You can read Lambeth’s LIP and respond to their on-line consultation here: https://www.lambeth.gov.uk/consultations/have-your-say-on-lambeths-draft-transport-strategy .


Roger Lawson

Twitter: https://twitter.com/Drivers_London

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Additional Permit Parking Charges for Diesel Cars in Lambeth

The London Borough of Lambeth are proposing to implement additional permit parking changes for diesel cars that do not meet the Euro 6 standard – that means all of them that are more than a few years old. The additional charge will be £40 per year.

We have sent in objections simply on the grounds that this is a political gesture that will have minimal impact on air pollution in the borough, or is motivated by a desire to raise revenue for the Council. A similar calculation recently for Merton showed that the impact might be a reduction of 0.4% in overall NOX emissions which is too small to be measurable in practice. In addition, as clearly there will be additional revenue raised for council budgets, without any offsetting reduction in charges for other vehicles, this change is effectively a revenue raising measure and hence illegal. It has been established by more than one legal precedent that permit parking charges cannot be used to raise revenue but can only cover administration and enforcement costs.

Roger Lawson

Lambeth Reopens Loughborough Junction Roads

Lambeth Council have reopened four of the six roads they closed around Loughborough Junction, allegedly in response to a formal complaint from the London Fire Brigade. However there was an enormous amount of public opposition to the closure under an “experimental traffic scheme” that was due to last six months. The scheme frequently created gridlock and a worse environment than before.

A steering group has now been formed of stakeholders, including a group named “LJ Road Madness” who opposed the scheme and who have a Facebook page if you wish to support them. They would like the two remaining roads reopened also.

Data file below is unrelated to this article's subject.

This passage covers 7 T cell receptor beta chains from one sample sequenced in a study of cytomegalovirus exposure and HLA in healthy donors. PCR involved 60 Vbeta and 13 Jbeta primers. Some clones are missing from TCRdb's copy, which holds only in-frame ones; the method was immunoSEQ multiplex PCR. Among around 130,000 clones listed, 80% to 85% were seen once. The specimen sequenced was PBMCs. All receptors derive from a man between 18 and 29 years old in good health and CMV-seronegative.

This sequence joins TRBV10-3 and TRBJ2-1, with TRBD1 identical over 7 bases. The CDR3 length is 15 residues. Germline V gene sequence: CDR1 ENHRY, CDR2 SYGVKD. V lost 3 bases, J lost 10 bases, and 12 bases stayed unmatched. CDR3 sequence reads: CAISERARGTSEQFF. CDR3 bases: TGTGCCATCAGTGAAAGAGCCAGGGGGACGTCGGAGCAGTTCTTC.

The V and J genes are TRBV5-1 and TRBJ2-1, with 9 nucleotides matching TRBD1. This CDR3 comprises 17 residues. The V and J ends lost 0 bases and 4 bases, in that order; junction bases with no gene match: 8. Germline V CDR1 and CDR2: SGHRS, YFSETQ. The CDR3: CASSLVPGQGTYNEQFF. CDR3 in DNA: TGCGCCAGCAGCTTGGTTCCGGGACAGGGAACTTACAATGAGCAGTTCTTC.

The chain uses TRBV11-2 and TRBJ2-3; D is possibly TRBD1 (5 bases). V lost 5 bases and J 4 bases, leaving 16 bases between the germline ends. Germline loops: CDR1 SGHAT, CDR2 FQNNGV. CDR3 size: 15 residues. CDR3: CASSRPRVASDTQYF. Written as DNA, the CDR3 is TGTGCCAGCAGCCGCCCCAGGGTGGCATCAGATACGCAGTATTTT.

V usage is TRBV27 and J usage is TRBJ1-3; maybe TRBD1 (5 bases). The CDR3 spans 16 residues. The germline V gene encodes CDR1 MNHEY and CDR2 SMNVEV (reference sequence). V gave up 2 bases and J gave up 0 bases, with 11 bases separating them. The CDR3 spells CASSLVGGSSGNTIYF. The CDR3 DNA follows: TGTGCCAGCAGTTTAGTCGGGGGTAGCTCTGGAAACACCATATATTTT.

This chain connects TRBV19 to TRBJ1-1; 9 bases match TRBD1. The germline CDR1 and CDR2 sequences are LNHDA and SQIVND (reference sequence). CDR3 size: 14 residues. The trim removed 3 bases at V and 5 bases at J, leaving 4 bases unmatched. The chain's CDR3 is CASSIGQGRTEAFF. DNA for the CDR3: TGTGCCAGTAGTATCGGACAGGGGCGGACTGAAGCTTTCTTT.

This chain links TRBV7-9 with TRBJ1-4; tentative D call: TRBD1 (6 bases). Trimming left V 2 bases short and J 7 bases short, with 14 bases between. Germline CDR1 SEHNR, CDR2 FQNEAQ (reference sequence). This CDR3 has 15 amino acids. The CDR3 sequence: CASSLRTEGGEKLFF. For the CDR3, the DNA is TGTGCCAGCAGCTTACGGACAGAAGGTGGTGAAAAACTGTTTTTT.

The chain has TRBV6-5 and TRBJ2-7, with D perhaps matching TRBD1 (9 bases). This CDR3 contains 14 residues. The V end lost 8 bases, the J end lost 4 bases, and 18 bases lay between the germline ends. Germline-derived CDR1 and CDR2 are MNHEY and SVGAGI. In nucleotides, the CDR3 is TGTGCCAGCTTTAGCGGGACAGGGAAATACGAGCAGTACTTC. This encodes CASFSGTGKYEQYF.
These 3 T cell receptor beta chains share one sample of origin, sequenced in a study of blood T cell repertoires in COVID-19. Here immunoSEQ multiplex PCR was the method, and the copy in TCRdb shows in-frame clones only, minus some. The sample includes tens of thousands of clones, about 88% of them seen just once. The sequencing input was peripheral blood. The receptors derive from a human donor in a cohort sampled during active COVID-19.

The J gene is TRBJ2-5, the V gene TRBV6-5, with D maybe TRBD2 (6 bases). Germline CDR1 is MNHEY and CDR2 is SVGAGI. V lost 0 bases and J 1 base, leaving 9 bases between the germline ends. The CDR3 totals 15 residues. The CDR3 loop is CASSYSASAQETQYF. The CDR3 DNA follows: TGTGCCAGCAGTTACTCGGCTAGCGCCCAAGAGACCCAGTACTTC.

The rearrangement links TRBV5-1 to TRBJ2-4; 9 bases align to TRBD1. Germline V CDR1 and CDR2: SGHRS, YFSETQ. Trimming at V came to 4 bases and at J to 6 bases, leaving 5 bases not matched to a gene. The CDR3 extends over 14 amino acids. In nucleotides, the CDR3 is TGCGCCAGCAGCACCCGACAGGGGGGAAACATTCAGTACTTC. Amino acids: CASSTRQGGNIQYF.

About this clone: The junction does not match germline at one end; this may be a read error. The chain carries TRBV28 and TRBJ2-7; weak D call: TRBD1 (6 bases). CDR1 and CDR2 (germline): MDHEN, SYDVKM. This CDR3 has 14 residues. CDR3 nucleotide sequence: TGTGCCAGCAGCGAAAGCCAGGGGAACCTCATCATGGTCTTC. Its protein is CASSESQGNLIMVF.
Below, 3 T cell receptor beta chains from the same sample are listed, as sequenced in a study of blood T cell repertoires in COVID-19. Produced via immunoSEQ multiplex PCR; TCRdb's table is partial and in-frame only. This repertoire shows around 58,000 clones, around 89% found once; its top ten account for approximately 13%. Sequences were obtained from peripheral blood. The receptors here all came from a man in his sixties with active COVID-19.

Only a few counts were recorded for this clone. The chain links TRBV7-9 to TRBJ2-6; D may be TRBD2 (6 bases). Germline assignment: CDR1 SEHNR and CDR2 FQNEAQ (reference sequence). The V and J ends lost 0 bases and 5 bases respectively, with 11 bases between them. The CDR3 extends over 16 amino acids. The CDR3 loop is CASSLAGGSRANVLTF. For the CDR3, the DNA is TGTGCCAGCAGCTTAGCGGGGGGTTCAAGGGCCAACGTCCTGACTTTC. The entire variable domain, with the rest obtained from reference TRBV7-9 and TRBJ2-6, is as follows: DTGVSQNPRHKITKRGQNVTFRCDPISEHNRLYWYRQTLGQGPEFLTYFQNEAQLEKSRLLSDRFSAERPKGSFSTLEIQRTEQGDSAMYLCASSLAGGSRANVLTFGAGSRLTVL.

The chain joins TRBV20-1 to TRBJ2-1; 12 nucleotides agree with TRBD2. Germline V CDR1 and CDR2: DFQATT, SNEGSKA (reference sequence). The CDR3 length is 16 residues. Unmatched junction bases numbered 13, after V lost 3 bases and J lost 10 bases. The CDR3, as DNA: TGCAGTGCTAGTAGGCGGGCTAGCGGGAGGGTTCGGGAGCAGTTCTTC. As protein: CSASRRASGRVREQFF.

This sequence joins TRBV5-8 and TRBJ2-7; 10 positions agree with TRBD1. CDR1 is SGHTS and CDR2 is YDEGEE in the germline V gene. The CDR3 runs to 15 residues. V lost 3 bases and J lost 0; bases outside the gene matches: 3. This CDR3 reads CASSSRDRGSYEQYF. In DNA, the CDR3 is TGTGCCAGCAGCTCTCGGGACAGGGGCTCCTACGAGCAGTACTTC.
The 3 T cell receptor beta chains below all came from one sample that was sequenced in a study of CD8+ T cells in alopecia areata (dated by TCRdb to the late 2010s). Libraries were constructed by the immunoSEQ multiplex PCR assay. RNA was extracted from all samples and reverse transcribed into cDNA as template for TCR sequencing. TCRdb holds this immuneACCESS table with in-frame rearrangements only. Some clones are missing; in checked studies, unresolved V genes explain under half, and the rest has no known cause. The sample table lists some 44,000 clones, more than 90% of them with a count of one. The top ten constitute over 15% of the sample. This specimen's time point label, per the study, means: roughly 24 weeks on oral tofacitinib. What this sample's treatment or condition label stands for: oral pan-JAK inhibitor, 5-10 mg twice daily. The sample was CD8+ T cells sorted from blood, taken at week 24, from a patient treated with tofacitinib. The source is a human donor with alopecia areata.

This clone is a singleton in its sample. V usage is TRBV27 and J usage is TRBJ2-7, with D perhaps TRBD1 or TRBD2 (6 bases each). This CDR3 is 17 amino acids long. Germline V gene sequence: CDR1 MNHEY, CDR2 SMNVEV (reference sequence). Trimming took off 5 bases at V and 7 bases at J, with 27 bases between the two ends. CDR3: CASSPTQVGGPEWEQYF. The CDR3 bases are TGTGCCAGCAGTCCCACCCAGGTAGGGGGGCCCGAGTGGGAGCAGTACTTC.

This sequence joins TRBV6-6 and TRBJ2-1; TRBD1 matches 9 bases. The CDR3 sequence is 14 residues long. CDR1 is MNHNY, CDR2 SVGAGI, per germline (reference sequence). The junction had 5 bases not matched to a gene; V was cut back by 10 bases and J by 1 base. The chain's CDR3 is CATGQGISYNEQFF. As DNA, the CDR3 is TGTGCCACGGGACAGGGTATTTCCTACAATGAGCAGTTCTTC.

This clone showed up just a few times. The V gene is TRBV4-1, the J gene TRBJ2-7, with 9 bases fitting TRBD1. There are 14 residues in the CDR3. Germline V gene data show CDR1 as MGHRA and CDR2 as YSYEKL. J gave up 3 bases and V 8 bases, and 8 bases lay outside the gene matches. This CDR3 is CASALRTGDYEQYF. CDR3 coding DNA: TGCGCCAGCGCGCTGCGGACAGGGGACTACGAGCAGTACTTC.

Comment: It just shows that it pays to complain and get opposition organised if your local council comes up with plans that you disagree with. London councils are often dominated by a certain kind of person (and I am talking here about both councillors and council staff) who would like to remove all road vehicles from our streets, to the enormous inconvenience of most residents and those who have to go about their business such as delivering goods, and that’s not counting the needs of the emergency services. If you need advice on how to tackle such problems, just send us an email or give us a call. See the Contact page of our web site here: http://www.freedomfordrivers.org/Contact.htm

Roger Lawson

Lambeth 20 Mph Scheme

Lambeth Council are pushing ahead with a borough wide 20 mph speed limit. See http://www.lambeth.gov.uk/parking-transport-and-streets/streets-and-roads/lambeth-goes-20mph-guide#how-you-can-get-involved for the details.

Anyone who has any views on this should send them to Barbara Poulter at the Council (email address: bpoulter@lambeth.gov.uk ) . Here’s some comments this writer has already sent her (and the initial results from the 20mph speed limit in the City of London covered in another recent blog post show what a waste of money such schemes are and can actually increase accidents not reduce them):

Please note that we are not opposed to 20 mph speed limits in all locations – for example where the natural speed of traffic is near that speed. In many residential streets that is the case. However we are opposed to blanket wide area 20-mph limits because they are not a cost effective road safety measure, are not likely to be complied with and needlessly slow traffic.

  1. Let me first refer to your published document entitled “Lambeth Goes 20mph -Guide” which unfortunately contains a lot of inaccuracies.

For example, it states that “driving slower on residential roads has been proven to reduce traffic accidents,……”. Unfortunately there is no such evidence. Perhaps you could care to produce the evidence on that which is of course not supplied in the document concerned. Furthermore you say that “By reducing speeds to 20mph, it will reduce the number of casualties in the borough, improve pedestrian safety, encourage more confidence among cyclists and cut the number of incidents around schools”, but again there is no evidence for those claims.

  1. The facts are these:

a – In general the benefits of 20 mph signed area wide area schemes are grossly exaggerated. The average reduction in the speed of traffic is typically about 1 mph (assuming that there is no bias in the collection of data or other influences that might affect traffic speeds which is a dubious assumption).

Such a speed reduction is not likely to have a significant or measurable impact on road traffic accidents and not have any impact on the general environment of the roads concerned. Neither is it likely to encourage cycling or walking or discourage driving so the general health benefits will be nil – indeed there is no good evidence yet available for any such positive benefits (cities such as Bristol have claimed such benefits but their evidence is statistically dubious in the extreme).